This fact sheet is one in a series outlining key elements for regional fisheries management organizations to consider as they develop electronic monitoring programs.
An electronic monitoring (EM) program can help regional fisheries management organizations (RFMOs) improve their oversight of vessels’ catch and other on-board activities. To ensure that the program is effective, RFMOs, in consultation with stakeholders, should determine clear objectives for it. The stated goals will also help define the necessary level of monitoring and how EM systems will complement human observers.
An EM program’s objectives inform every aspect of it, from determining what equipment is needed and related costs to the amount of desired coverage and how data will be analyzed. Clear objectives also make it easier to communicate decisions to, and receive buy-in from, stakeholders.
Those objectives could include verifying target catch levels or complying with bycatch limits and other regulations. Fisheries managers should consider what challenges they have with monitoring, how EM systems can complement their current information collection system, and what additional data points can be collected economically, efficiently, and accurately with the systems.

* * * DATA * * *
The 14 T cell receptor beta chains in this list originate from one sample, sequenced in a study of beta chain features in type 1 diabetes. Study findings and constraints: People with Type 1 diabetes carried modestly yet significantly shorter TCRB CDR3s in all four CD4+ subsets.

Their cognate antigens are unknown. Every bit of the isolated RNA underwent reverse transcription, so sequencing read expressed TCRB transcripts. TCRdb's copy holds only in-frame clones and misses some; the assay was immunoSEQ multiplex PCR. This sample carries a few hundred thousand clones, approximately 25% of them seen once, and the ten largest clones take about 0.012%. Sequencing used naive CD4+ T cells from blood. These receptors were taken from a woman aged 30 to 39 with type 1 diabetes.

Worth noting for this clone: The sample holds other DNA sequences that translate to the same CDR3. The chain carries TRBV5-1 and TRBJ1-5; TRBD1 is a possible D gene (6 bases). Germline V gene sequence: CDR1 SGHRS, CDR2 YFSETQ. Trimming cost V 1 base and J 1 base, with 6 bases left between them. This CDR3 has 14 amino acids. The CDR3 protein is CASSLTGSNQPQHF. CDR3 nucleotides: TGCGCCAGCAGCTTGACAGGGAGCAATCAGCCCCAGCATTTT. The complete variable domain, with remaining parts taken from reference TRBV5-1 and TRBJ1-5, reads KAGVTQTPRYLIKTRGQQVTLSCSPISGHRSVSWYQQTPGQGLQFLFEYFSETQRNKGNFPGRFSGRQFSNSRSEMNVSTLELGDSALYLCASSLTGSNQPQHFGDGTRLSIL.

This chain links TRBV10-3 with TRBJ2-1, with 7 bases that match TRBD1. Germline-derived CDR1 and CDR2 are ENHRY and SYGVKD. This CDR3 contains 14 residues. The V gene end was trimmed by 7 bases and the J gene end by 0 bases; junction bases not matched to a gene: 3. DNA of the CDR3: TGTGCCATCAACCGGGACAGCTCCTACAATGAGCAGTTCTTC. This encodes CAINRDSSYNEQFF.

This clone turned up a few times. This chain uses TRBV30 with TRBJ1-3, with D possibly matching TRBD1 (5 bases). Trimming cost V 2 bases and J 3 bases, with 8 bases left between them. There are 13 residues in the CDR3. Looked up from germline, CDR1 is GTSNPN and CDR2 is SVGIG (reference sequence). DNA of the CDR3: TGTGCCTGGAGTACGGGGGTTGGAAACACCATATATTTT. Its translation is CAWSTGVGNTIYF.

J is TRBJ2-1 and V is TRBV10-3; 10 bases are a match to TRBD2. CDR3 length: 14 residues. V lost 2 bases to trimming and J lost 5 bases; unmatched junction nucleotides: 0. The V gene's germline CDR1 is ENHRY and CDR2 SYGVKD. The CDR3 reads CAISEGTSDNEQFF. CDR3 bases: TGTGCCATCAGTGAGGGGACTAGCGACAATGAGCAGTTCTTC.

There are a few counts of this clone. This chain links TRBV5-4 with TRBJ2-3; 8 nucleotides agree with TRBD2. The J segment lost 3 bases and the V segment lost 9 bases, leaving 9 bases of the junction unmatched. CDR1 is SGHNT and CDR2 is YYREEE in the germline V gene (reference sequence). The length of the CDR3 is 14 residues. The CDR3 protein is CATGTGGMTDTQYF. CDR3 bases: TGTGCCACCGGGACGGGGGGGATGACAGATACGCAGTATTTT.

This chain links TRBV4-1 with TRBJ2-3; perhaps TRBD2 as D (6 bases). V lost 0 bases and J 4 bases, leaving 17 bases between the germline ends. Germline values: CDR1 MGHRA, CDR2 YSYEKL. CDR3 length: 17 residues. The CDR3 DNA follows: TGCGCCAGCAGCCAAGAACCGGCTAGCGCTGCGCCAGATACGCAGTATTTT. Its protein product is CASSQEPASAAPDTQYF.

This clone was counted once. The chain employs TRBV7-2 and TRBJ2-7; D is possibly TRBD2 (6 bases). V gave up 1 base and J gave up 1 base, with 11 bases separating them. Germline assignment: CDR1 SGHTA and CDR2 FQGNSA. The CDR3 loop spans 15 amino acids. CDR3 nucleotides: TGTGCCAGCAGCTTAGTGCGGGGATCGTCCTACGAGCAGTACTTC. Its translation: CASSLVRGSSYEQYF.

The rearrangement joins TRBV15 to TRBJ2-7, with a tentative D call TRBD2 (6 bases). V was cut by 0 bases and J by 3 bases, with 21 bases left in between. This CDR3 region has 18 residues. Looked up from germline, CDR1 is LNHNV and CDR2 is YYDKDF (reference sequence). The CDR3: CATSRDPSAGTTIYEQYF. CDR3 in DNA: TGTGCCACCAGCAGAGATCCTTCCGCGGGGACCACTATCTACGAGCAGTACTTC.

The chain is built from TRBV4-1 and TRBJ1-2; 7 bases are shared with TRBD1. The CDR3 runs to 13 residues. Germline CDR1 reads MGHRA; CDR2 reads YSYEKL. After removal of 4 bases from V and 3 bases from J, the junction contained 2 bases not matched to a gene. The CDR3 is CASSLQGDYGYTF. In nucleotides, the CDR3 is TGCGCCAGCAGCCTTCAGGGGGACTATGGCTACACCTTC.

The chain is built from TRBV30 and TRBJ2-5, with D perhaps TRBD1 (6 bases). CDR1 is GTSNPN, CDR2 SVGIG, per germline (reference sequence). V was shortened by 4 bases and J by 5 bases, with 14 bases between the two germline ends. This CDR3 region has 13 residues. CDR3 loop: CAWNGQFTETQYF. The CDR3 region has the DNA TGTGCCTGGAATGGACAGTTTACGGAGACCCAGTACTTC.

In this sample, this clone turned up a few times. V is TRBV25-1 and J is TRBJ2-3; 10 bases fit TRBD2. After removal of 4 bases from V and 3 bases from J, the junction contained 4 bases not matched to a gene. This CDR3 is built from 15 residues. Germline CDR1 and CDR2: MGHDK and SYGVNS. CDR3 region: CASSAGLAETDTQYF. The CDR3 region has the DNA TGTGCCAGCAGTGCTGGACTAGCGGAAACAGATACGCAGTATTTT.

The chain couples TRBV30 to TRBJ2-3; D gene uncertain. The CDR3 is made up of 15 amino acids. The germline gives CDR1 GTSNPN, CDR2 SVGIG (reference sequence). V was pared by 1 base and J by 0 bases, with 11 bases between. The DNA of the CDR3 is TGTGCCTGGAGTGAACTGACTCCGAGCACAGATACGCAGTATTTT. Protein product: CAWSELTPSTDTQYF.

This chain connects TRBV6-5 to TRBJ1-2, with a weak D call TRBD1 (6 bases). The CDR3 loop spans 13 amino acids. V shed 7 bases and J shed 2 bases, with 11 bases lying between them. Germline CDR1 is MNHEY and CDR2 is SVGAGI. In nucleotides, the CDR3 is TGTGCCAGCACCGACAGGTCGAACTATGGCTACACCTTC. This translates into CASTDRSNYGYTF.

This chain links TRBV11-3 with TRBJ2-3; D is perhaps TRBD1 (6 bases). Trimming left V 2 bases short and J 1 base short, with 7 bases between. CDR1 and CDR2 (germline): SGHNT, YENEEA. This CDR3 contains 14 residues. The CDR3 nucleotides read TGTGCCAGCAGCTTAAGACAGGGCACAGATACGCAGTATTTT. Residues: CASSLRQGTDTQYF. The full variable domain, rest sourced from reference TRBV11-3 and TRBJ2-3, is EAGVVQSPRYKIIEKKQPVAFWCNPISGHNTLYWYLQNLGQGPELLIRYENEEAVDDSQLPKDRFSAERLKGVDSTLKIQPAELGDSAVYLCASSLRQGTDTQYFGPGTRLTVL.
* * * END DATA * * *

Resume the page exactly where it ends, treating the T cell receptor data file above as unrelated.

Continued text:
Once objectives have been agreed upon, managers should decide the appropriate level of EM coverage—what percentage of the fleet would need to have EM systems installed and what activities would need to be recorded. Ideally, all vessels should be required to capture all activities electronically. If an EM system is not required on all vessels, operators who must participate might become frustrated by the lack of full accountability across the entire fishery. Full coverage would ensure proper oversight, and the data collected would represent all fisheries— and reduce the chance that vessel operators change their fishing practices when an observer is present.
Having 100 percent coverage does not mean that all video footage must, or should, be reviewed. EM programs usually review a random sample of the data, a practice that studies have found to be effective.1
If full coverage is not feasible, a program should decide what portion of the fleet must install an EM system. In such cases, fishery managers and RFMO staff should:
Clear objectives, developed with input from stakeholders, form the basis for a well-designed and effective EM program. By taking the time to agree on the program’s goals at the beginning of the design process, RFMOs can ensure that participants are on the same page about why and how the technology will be used, and managers can use the objectives to guide decision making throughout the process.
Read all the electronic monitoring toolkit materials